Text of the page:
The first allegation of assault came in a May 19 Instagram post by Ghanaian artist Joseph Awuah-Darko. Awuah-Darko wrote that Wiley sexually assaulted him in June 2021 and that “it almost destroyed me.”

“I hope my words and openness about my painful experience empower others to come forward. I hope all that unravels creates a path towards not only accountability, but recompense and collective healing for other victims.”

Wiley denied the allegations in a statement provided to the art news publication Hyperallergic.

“Someone I had a brief, consensual relationship with is now making false, disturbing, and defamatory accusations about our time together,” he said. “These claims are deeply hurtful to me, and I will pursue all legal options to bring the truth to light and clear my name. These accusations are also a slap in the face to all victims of sexual abuse.” 

On Monday, Hyperallergic reported two other artists have accused Wiley of assault. In an Instagram post, Derrick Ingram said Wiley raped him in September 2021 and that Wiley asked him to sign a non-disclosure agreement the following month. United Kingdom artist Nathaniel Lloyd Richards alleged Wiley groped him during a date in 2019, Hyperallergic reported.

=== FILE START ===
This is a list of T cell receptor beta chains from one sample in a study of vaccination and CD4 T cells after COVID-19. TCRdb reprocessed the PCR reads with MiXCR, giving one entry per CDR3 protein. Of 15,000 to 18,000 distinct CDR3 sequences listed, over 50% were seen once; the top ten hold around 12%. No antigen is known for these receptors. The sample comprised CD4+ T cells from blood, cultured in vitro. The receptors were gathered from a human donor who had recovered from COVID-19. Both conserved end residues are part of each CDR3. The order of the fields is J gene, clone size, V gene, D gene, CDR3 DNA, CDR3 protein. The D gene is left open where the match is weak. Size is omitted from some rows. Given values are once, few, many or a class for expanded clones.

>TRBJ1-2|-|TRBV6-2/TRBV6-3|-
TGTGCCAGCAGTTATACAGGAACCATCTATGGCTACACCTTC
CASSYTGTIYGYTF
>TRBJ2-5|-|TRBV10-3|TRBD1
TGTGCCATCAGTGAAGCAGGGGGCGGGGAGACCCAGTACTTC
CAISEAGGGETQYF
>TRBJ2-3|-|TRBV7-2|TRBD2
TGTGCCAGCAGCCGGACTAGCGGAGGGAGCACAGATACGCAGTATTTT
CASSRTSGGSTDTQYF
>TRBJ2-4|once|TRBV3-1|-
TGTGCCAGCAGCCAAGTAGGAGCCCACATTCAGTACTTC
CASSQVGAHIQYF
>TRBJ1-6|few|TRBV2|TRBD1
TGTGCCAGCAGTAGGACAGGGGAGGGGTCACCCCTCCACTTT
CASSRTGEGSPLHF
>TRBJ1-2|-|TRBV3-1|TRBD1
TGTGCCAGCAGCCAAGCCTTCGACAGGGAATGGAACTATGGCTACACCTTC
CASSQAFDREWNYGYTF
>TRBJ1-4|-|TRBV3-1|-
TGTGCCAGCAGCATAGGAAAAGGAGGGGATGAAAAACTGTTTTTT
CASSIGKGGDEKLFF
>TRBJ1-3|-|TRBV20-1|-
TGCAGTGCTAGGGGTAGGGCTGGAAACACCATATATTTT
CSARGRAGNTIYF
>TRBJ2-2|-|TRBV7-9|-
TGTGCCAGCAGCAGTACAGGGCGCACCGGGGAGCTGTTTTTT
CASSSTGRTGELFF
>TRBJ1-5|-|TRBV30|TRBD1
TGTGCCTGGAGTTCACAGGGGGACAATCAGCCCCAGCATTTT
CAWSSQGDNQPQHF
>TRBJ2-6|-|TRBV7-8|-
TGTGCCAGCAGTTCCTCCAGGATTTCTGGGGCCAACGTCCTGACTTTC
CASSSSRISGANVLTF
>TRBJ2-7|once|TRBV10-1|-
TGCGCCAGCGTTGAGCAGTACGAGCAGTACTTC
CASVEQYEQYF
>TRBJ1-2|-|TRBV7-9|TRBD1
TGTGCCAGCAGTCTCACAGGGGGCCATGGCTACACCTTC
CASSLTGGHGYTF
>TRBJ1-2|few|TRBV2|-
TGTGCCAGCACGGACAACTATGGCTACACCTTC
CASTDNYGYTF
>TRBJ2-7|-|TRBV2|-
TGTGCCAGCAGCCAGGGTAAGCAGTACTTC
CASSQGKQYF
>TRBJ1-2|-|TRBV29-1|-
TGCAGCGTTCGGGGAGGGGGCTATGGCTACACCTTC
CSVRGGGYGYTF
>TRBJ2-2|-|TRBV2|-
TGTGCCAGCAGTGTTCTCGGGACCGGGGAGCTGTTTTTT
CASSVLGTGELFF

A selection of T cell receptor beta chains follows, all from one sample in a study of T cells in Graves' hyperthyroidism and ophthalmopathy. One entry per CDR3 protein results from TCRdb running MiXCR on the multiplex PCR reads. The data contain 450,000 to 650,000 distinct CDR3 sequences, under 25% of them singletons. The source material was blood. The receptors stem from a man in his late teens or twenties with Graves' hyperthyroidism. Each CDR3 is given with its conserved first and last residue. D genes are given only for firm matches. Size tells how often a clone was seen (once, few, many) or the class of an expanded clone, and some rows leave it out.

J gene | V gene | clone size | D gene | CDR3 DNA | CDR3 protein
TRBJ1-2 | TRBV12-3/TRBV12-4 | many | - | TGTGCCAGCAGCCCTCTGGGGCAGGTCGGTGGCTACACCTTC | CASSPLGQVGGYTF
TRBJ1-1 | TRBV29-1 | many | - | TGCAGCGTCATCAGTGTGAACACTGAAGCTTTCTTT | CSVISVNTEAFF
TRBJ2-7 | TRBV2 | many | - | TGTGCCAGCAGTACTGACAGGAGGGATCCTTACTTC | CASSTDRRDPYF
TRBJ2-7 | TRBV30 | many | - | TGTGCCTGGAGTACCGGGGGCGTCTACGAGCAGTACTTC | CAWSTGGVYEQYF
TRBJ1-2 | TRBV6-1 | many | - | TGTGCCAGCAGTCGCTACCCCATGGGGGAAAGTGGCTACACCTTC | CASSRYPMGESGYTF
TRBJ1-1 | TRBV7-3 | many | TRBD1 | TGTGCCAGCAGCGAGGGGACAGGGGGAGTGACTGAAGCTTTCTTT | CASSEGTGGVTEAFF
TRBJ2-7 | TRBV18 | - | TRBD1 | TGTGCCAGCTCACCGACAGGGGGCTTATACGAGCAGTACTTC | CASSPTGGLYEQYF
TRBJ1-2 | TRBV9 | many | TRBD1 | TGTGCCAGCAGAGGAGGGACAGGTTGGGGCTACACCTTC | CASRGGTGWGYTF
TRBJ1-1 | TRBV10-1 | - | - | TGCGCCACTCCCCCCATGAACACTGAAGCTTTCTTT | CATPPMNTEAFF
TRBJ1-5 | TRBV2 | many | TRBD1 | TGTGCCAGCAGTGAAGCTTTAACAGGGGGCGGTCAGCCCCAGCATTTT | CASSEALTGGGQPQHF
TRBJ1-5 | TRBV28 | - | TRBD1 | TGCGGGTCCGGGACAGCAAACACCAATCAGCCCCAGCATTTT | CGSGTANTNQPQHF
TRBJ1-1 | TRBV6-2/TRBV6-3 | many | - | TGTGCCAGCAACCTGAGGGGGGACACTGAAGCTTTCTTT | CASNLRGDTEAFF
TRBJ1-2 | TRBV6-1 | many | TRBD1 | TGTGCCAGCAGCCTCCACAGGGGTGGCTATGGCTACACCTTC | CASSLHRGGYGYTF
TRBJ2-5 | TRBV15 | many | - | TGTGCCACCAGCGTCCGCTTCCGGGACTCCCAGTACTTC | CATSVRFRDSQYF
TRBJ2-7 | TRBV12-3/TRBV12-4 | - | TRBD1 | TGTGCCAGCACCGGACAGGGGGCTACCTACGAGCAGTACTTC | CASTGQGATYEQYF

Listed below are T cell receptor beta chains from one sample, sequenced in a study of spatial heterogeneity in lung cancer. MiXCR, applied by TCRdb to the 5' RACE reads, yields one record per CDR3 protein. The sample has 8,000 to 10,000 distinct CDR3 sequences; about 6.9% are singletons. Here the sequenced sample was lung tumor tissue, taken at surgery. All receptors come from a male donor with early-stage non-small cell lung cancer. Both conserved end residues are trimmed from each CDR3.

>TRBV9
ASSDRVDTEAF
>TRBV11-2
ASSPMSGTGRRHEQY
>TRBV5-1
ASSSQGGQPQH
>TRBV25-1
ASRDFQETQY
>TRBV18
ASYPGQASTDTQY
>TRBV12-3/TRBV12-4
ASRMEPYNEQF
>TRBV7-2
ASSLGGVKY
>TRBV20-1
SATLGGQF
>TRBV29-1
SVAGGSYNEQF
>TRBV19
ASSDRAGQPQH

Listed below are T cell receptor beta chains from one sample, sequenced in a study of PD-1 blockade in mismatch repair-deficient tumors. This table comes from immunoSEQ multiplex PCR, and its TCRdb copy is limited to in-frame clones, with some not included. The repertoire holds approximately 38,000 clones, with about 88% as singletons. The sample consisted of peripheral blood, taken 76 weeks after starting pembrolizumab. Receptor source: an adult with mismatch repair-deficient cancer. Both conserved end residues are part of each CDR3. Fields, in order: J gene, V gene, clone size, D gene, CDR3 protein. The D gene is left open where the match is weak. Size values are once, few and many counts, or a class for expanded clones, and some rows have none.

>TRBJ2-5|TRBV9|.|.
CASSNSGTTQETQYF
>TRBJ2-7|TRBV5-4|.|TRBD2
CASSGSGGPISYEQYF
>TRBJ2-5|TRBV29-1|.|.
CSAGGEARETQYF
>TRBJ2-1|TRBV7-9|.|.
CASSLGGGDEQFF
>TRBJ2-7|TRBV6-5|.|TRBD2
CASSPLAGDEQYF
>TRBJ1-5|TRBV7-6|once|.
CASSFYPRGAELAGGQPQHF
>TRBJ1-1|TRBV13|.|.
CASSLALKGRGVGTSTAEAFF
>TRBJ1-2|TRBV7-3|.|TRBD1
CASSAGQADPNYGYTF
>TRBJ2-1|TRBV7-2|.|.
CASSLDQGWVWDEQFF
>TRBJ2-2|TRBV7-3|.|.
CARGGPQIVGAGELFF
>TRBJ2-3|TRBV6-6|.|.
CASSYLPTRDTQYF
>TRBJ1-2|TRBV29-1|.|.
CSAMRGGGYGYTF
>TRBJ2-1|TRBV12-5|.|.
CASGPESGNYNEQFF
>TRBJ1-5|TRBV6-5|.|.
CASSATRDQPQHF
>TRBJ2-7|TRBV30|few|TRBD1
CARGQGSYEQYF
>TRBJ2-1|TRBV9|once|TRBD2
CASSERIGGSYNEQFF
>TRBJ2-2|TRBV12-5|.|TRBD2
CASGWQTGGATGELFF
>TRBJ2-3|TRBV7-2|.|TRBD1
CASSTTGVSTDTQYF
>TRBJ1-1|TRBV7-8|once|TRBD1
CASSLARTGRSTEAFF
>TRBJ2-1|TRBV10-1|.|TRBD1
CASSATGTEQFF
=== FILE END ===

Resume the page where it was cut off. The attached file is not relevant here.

An attorney representing Wiley told the news outlet that Ingram and Wiley had a “one-time consensual encounter” and that Wiley denied that there was any inappropriate conduct toward Richards.

The attorney did not respond to a request for comment from Flatwater Free Press.

Prior to the allegations, Flatwater Free Press reached out to the Joslyn on May 14 to set interviews with Wiley, the exhibition curator and sitters whom Wiley painted. Museum officials said they would follow up in early June. They then went silent until June 12. Then, told that FFP reporters had learned of the accusations against Wiley and the exhibit being deleted from the Joslyn website, they issued the brief statement saying it wouldn’t happen in 2024.